Rutting Bulls -- Herded up Cows

Next up was cow elk. The high mountainous terrain was much different than our last doe hunt and the frosty morning air caused us to bundle up as opposed to shedding clothes. Before first light we were high up a mountainside road listening to elk bugling across the canyons. It was the end of September, but the elk were still bugling aggressively as the rut was winding down. Our plan was to hike down along a ridgeline until we came upon some cow elk that were being pushed around by a herd bull protecting his harem from unsavory suitors. A mile later we found elk. It turned out that the elk were holed up in a snag of dark pines less than 100 yards from us. For several hours we sat listening as a herd bull and his rival raked trees, bugled and crashed about the pine thicket ahead.

Just after 1:00 p.m. we had had enough. We left two sitters to watch the canyon below as we sent the other two of us pushing from above, down into the dark timber. I had barely penetrated the forest when I saw movement through the almost impenetrable mass of deadfall ahead. Like a freight train, elk exploded from the trees just 15 yards ahead and were gone in an instant. Moments later several shots range out, had my boys downed an elk? Turns out the herd had busted from the timber and crossed in front of the boys at 100 yards. Dallas dropped a huge cow on the run. While most of the herd disappeared into the canyon below, two cows popped out on the other side of the draw and Carson got a couple of shots but missed.

 herd of cow elk   cow elk hunt Utah

          Guy without the gun got a good pic as elk emerged                        .340 Weatherby did the trick 

The next morning was markedly colder and quite windy. We didn’t hike far from the truck as we sought refuge from the wind down off the ridge top from where we parked. While our position didn’t give us much relief from the wind, it did provide a clear view of a small aspen covered canyon that stretched on for about a mile below.

 elk hunting   aspen covered hillside

        Rocks provided somewhat of a wind break                   Elk down right in that aspen thicket 

After some time, we spotted elk milling around the dense tangle of aspen. I don’t know how Carson made the shot, but he dropped a cow elk at 460 yards with the 6.5. Somehow he was able to keep a steady hand even though I struggled to see elk through my trembling binos; the wind had chilled me to the bone.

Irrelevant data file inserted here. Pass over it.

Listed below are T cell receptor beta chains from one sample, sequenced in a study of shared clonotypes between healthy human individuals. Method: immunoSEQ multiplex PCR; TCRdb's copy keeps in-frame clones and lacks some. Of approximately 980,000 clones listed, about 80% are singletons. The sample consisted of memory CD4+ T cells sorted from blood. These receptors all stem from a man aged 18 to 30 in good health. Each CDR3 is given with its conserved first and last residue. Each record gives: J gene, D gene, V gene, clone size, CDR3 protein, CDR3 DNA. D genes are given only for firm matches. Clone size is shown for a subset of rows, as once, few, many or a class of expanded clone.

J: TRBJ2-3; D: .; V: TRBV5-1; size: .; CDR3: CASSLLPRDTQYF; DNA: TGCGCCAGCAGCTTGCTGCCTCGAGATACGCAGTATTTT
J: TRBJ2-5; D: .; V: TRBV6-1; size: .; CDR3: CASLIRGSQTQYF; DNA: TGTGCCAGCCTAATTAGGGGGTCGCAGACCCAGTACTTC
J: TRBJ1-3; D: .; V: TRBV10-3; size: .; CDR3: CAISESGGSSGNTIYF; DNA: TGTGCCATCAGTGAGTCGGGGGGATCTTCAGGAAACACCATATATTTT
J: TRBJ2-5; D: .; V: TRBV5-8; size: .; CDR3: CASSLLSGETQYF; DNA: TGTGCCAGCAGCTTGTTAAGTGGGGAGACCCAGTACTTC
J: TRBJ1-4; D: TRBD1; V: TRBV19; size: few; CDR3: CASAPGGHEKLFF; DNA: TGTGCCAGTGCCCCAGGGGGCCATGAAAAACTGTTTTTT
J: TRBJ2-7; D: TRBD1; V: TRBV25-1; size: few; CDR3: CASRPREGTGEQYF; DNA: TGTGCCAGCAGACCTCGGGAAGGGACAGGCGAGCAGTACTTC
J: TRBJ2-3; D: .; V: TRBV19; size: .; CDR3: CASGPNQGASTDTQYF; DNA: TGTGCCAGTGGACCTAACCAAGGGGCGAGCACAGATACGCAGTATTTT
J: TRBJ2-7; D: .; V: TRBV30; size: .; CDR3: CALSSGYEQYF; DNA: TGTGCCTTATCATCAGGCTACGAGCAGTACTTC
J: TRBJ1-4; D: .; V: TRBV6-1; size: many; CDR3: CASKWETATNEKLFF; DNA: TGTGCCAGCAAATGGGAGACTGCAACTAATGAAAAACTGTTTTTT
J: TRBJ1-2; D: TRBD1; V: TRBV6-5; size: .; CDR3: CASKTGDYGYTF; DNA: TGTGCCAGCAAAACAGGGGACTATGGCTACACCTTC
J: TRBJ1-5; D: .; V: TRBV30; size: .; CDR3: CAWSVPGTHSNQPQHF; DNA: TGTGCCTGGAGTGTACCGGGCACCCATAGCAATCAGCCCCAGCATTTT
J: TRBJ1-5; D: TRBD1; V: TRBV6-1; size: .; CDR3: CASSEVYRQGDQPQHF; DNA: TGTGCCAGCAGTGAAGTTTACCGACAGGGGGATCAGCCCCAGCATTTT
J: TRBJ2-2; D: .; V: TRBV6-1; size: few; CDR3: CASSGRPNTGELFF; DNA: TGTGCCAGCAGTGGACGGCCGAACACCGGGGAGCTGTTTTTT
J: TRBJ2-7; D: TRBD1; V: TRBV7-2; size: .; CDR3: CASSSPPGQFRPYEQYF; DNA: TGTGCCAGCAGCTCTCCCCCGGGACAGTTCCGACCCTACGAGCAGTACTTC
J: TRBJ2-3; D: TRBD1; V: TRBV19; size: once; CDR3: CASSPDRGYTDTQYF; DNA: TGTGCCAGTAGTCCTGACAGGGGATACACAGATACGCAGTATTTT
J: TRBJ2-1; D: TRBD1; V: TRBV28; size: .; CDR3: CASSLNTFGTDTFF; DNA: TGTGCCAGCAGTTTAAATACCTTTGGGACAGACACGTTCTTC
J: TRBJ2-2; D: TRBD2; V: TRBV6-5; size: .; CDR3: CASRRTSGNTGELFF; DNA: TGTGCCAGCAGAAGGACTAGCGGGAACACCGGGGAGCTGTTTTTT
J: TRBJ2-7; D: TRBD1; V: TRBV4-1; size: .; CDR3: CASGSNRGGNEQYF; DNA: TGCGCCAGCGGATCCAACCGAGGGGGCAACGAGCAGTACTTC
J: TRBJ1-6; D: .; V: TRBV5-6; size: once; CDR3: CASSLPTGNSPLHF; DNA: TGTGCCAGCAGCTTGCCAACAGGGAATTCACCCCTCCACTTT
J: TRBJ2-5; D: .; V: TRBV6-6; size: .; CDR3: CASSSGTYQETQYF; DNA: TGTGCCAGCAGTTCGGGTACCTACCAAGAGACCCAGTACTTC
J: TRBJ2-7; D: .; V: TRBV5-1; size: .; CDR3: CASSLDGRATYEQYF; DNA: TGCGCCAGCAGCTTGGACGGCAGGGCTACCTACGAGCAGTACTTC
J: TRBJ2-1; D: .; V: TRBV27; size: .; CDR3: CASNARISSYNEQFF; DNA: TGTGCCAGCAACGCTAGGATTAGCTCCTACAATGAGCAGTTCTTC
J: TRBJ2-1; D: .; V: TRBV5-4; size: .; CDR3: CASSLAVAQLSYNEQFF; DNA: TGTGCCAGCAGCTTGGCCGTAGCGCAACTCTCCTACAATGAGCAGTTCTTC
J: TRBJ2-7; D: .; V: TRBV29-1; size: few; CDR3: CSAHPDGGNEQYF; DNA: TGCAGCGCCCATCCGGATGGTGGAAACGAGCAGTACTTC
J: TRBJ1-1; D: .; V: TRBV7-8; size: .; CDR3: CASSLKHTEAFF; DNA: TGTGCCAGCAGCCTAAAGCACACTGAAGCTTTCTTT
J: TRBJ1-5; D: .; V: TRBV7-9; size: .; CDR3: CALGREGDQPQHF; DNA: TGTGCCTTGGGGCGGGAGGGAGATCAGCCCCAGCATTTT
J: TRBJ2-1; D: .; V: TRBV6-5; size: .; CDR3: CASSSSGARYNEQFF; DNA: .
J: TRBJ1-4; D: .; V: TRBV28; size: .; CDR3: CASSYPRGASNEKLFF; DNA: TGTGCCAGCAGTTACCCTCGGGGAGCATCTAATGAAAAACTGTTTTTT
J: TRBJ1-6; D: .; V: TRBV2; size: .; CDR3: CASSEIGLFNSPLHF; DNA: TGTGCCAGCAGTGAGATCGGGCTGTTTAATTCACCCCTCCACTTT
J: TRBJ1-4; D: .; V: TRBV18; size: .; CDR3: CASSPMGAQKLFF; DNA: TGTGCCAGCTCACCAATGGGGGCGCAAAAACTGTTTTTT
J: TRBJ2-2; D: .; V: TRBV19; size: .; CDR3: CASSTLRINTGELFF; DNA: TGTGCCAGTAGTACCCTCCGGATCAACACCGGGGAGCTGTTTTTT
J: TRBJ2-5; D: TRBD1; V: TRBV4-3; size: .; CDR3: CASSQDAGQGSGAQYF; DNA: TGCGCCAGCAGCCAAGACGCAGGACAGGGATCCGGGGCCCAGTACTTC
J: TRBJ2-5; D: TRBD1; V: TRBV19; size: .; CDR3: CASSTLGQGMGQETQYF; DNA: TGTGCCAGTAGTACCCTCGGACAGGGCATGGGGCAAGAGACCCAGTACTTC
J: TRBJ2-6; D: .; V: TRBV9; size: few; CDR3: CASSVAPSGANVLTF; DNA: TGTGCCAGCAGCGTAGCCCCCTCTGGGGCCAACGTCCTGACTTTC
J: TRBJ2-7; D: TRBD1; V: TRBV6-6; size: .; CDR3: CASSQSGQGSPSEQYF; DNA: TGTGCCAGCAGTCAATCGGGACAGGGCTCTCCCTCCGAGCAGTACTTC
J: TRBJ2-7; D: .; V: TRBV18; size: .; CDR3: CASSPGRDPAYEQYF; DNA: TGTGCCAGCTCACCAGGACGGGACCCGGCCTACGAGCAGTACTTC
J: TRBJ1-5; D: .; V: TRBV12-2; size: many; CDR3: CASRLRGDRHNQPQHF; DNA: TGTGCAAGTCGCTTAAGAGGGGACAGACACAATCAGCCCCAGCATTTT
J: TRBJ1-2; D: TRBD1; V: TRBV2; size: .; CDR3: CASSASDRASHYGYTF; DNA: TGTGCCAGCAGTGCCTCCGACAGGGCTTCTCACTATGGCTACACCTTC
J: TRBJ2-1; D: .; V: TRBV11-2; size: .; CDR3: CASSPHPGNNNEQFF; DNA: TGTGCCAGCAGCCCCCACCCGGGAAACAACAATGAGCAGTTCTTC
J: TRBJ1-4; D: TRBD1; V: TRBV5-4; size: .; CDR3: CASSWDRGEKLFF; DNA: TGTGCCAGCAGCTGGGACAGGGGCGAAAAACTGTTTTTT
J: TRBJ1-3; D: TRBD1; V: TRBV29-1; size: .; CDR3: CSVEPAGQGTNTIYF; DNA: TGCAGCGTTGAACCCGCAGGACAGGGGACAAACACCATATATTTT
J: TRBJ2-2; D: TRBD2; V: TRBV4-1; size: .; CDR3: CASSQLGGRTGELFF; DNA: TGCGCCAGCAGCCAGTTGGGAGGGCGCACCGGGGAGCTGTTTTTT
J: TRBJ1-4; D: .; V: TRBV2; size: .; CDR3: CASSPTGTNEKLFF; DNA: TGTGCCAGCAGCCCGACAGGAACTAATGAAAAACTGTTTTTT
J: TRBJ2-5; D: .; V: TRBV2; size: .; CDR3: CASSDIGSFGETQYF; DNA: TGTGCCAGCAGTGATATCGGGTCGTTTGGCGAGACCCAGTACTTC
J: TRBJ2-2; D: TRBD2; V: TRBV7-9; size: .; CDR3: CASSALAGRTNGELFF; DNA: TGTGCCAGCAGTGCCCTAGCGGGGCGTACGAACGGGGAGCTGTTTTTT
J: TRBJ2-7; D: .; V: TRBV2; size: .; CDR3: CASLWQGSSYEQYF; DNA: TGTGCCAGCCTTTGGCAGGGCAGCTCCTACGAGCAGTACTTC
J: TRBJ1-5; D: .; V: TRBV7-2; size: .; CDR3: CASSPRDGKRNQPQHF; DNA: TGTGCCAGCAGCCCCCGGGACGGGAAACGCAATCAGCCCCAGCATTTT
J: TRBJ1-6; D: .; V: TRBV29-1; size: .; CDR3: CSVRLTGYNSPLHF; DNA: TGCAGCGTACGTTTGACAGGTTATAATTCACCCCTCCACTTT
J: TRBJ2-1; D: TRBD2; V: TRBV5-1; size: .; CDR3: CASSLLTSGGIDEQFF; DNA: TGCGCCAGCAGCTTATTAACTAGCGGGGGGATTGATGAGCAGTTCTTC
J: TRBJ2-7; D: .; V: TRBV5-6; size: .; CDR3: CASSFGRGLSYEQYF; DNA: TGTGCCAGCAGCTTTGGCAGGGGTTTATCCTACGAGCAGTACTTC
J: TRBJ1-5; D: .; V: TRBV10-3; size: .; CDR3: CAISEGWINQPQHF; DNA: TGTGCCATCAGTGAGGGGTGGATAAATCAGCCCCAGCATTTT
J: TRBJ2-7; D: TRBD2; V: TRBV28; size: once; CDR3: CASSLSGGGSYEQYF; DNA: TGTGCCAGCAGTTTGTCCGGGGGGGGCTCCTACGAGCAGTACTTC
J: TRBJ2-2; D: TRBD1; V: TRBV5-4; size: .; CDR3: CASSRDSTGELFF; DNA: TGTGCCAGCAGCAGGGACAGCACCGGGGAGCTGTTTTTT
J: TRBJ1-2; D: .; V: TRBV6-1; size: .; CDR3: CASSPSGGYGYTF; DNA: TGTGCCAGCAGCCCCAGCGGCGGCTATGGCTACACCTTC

elk down, packing out   elk tenderloin

    Warmed up nicely by the time we got to the elk                 With a piece of deliciousness after boning out 

The next weekend rolled around and we were back out after elk. On day one we had several close encounters with bugling bulls, but none of those bulls were accompanied by cows. It wasn’t until the evening of day two that we’d once again see elk. With only an hour and twenty minutes of remaining daylight, we sat ourselves in the middle of a small meadow where we had seen fresh elk tracks earlier.

 rutting bull elk   fighting bull elk broken antler

                   No cows with this loaner bull                            Fighting bull busted of half of his left side 

The sun had just barely set when a few deer popped into view and began working their way toward us. About ten minutes later the deer had made their way to within 30 yards of us as we sat undetected. With time running out, we were fixated on the only eventful incident taking place in the waning light. We watched and listened as the deer ambled along, their hooves snapping twigs and clunking logs as they meandered nearby. Then, as if painted into the background -- a couple of elk materialized -- standing motionless 80 yards beyond the deer. How they got there without our hearing or seeing them is beyond me. But before we could level our rifles for a shot, the elk slipped behind the aspens somewhat obscuring them. As we strained to get a clear view of the elk, a bugle sounded from another 30 yards beyond the barely visible cows. Moments later a huge 6 point bull came into view which caused all of the elk to begin moving. There must have been 20 or more cows cautiously wandering through the trees ahead. Finally it happened, both Natalie and I had settled on two separate cows that had briefly paused. With a few exchanged whispers we coordinated our efforts and both downed elk in the fading light!

 fall cow elk Weatherby  cow elk 6.5 Creedmoor

   Time running turn with the Weatherby         Fading light as Natalie dumped hers with the Creedmoor